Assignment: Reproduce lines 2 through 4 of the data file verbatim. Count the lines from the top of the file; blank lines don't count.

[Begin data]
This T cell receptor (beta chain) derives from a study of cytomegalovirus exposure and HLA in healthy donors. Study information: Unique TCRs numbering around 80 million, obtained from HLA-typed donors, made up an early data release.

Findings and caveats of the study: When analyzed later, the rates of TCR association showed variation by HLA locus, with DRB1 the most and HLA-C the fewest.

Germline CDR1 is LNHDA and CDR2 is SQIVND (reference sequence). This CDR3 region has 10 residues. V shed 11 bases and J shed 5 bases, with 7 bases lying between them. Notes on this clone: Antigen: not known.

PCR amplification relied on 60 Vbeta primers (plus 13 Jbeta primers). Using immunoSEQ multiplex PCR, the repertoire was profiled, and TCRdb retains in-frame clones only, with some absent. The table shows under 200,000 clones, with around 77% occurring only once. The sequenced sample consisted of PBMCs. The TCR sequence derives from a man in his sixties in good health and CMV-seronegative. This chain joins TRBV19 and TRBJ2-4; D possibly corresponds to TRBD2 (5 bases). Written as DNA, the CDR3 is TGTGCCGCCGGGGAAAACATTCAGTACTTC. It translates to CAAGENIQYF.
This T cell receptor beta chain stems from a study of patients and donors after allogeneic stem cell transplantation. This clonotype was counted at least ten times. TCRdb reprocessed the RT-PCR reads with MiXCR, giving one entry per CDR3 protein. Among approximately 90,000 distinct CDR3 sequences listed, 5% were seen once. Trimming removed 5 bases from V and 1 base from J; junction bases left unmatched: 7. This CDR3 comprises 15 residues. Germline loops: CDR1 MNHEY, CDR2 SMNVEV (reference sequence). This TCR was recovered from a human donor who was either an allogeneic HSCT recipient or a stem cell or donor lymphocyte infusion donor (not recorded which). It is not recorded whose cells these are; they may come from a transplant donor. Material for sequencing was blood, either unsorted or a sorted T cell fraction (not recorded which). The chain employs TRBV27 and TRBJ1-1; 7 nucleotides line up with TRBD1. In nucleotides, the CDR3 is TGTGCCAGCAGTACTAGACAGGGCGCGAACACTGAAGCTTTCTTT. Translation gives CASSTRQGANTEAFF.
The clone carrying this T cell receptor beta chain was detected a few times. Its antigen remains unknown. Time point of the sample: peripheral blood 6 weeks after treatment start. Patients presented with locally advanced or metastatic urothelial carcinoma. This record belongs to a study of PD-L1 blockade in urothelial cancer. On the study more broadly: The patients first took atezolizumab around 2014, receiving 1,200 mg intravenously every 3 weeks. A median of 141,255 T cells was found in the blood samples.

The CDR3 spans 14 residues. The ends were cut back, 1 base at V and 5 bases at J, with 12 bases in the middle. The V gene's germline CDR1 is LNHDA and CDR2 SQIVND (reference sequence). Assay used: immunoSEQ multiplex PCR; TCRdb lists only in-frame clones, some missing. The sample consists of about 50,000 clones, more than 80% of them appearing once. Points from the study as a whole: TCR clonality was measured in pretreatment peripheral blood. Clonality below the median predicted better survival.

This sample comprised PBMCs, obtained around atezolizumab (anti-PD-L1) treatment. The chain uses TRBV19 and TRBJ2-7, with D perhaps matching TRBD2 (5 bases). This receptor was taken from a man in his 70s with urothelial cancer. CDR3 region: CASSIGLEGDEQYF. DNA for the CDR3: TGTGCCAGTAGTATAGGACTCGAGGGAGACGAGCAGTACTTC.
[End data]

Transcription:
Findings and caveats of the study: When analyzed later, the rates of TCR association showed variation by HLA locus, with DRB1 the most and HLA-C the fewest.

Germline CDR1 is LNHDA and CDR2 is SQIVND (reference sequence). This CDR3 region has 10 residues. V shed 11 bases and J shed 5 bases, with 7 bases lying between them. Notes on this clone: Antigen: not known.

PCR amplification relied on 60 Vbeta primers (plus 13 Jbeta primers). Using immunoSEQ multiplex PCR, the repertoire was profiled, and TCRdb retains in-frame clones only, with some absent. The table shows under 200,000 clones, with around 77% occurring only once. The sequenced sample consisted of PBMCs. The TCR sequence derives from a man in his sixties in good health and CMV-seronegative. This chain joins TRBV19 and TRBJ2-4; D possibly corresponds to TRBD2 (5 bases). Written as DNA, the CDR3 is TGTGCCGCCGGGGAAAACATTCAGTACTTC. It translates to CAAGENIQYF.